NEW YORK ( TheStreet) -- My favorite "dinosaur" stock has done it again. USA Today publisher Gannett (GCI - Get Report), which appeared to be on its' deathbed just a few years ago, put up another better-than expected quarter.
I call Gannett a "dinosaur" stock because the presumption has been that newspaper names are going the way of the dinosaur. Between intense competition from the Internet as a news source, and declining advertising revenue, newspapers appear to be a modern day version of the buggy whip, a device that was no longer needed once the automobile went mainstream.
Of course, Gannett is actually much more than a newspaper company; in the third quarter, nearly 37% of revenue was from non-publishing related activities. The broadcasting segment, which generated just 18% of total revenue, was responsible for nearly 55% of operating income. The digital segment generated 14% of revenue, and more than 18% of operating income.
While publishing advertising revenue fell 6.6%, publishing circulation saw a 5.6% uptick. That's the first time circulation revenue has grown in five years. It's been just over a month since the company debuted its' new design for the flagship
, and it is too early to tell if there will be any impact.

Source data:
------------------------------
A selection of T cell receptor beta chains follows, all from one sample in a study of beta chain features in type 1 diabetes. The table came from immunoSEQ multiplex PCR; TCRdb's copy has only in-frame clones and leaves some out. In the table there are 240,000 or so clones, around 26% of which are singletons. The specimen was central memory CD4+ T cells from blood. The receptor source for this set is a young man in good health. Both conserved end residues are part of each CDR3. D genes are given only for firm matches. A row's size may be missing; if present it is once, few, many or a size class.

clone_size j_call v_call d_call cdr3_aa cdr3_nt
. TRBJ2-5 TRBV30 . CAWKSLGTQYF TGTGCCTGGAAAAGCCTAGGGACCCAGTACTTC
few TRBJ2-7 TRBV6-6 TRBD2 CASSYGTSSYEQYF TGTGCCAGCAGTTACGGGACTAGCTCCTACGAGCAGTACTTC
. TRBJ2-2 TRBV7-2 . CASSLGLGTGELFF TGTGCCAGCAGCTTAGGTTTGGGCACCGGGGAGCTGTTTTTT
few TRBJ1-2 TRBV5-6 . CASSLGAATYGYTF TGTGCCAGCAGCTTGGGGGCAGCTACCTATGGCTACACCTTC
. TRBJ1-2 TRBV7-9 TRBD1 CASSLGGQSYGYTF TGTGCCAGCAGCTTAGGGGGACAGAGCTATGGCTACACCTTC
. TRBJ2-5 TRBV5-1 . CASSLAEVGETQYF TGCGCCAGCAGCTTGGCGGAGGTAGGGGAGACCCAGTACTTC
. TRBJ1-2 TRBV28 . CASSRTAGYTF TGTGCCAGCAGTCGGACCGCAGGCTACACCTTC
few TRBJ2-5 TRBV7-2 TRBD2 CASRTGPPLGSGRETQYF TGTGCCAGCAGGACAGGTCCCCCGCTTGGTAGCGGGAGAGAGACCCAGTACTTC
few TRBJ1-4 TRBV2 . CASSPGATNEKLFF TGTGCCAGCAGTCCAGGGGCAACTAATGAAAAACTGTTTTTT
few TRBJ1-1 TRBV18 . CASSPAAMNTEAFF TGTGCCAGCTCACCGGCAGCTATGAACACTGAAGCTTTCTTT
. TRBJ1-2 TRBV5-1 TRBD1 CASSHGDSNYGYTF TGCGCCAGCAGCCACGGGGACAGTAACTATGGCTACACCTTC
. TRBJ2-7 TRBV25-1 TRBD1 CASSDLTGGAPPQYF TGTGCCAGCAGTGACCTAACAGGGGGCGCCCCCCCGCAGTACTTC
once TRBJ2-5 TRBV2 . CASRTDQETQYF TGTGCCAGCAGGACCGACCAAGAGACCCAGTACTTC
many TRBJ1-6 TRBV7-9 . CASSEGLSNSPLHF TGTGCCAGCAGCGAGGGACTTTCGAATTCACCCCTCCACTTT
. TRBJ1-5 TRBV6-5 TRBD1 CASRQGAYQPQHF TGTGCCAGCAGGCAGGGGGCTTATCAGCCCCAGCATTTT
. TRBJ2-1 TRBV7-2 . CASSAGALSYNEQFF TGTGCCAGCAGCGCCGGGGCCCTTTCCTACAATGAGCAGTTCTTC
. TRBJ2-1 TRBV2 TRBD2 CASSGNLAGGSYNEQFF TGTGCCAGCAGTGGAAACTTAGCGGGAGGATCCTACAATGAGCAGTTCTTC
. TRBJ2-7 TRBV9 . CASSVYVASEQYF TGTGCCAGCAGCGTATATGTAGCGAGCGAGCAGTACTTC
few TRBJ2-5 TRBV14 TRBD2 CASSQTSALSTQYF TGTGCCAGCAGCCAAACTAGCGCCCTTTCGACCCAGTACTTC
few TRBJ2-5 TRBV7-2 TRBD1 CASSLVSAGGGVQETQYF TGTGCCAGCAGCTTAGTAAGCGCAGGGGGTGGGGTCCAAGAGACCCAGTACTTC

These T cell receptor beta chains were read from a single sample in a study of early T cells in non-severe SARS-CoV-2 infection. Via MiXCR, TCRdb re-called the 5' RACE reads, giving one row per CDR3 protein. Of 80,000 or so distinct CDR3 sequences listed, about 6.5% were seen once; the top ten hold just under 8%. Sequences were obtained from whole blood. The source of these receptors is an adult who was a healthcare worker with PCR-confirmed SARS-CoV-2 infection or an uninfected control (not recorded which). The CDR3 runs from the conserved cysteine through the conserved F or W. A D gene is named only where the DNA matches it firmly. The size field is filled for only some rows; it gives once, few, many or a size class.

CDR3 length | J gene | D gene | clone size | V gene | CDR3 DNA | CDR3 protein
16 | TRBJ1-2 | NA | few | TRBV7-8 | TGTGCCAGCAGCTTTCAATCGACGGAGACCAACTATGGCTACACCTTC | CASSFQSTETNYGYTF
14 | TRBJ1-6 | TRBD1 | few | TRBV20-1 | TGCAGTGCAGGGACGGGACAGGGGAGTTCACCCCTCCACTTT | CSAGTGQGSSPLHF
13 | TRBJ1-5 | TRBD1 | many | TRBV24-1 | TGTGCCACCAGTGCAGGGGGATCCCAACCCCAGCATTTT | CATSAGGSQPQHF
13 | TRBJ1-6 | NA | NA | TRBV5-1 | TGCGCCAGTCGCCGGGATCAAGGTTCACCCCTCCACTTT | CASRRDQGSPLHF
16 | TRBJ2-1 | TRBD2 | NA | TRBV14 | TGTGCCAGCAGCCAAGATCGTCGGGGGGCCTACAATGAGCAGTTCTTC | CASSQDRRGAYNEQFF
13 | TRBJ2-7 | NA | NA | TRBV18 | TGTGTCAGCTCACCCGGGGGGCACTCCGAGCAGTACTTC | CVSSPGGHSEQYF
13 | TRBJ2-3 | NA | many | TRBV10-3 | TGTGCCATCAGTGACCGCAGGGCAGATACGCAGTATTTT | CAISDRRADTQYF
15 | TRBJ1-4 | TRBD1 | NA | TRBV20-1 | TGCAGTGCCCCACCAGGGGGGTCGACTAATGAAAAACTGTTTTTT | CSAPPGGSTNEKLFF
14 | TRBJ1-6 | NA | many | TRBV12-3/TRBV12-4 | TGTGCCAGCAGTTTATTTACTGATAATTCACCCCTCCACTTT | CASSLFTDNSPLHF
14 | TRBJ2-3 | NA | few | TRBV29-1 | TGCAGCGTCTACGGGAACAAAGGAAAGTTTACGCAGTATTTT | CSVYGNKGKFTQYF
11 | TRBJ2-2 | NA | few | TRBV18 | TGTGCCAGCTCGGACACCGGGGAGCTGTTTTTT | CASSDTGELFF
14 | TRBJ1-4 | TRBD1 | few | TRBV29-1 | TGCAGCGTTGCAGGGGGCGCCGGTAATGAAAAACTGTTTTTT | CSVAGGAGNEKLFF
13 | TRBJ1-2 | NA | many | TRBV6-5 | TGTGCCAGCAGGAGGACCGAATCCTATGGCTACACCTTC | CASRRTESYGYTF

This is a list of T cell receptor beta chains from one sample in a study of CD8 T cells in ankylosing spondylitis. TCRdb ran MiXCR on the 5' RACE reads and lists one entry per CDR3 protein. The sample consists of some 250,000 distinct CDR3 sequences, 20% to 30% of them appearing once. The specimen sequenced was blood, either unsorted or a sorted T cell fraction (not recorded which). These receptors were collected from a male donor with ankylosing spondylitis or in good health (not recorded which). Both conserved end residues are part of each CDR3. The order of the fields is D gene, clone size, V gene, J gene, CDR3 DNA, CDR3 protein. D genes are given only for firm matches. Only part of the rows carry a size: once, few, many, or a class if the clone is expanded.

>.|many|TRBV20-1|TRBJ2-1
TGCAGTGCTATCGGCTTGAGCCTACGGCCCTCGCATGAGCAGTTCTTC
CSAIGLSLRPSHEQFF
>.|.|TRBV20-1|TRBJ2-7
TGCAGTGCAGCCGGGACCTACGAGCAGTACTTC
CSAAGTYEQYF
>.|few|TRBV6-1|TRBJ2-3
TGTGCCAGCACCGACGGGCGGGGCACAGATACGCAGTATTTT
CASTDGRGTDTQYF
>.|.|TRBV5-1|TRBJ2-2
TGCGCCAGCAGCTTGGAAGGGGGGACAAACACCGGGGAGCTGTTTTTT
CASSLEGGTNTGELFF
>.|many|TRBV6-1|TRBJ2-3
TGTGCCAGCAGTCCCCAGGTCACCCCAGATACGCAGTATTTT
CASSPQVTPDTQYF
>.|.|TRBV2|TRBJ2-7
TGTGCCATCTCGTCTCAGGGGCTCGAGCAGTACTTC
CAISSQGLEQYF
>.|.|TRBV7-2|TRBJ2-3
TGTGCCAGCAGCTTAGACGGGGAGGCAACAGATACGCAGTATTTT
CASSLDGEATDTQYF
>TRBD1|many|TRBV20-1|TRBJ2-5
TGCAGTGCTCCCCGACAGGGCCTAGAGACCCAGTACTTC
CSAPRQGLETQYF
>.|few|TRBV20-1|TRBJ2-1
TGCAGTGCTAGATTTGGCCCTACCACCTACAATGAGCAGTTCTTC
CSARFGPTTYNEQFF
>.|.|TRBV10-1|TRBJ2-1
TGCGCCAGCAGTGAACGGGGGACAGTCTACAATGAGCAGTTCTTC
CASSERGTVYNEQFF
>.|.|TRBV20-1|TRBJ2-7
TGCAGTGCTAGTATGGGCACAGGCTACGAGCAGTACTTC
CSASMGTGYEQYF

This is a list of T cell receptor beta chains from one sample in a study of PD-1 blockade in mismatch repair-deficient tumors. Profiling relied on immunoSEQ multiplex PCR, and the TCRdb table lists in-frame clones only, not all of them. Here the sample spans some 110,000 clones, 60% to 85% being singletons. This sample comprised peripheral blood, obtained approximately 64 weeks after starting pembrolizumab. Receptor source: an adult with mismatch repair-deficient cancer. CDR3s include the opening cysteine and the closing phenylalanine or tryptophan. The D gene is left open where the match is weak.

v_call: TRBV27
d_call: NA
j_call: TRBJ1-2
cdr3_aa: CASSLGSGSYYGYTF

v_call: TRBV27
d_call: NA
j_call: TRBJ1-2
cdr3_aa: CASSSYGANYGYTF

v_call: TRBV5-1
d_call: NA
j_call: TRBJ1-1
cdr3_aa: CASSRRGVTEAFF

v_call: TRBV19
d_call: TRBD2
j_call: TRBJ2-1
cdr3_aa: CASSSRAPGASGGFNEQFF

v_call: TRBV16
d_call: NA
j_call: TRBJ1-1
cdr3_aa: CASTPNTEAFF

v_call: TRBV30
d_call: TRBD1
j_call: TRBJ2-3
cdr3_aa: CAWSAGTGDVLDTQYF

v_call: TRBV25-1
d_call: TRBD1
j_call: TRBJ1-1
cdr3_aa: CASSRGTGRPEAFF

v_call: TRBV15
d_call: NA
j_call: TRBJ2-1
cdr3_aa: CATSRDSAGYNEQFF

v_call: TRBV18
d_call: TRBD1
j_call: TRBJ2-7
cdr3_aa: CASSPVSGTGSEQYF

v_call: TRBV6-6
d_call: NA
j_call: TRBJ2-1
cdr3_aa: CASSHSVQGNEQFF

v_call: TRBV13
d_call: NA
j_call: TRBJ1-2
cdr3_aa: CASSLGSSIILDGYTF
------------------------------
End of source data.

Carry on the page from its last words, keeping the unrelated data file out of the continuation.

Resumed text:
Third quarter revenue rose 3.4% to $1.309 billion. While that quarter over quarter increase may not seem all that remarkable, it's been years since Gannett had a quarter/quarter revenue rise. Furthermore, revenue exceeded the $1.29 million consensus estimate. On the earnings front, the company bottom lined $133.1 million, or 56 cents per share, also better than the 53 cents per share consensus.
The company continues to generate significant free cash flow, including $163 million for the quarter. That's what has allowed Gannett to increase the dividend, which now provides a 4.5% yield.
While it appears that the company has the ability to raise the dividend further, the impending increase in taxes on qualified dividends (from 15% to ordinary income rates, as high as 43.4% including the new Medicare 3.8% surtax leveled by "Obamacare") may preclude the company from doing so. It's too early to tell on that front.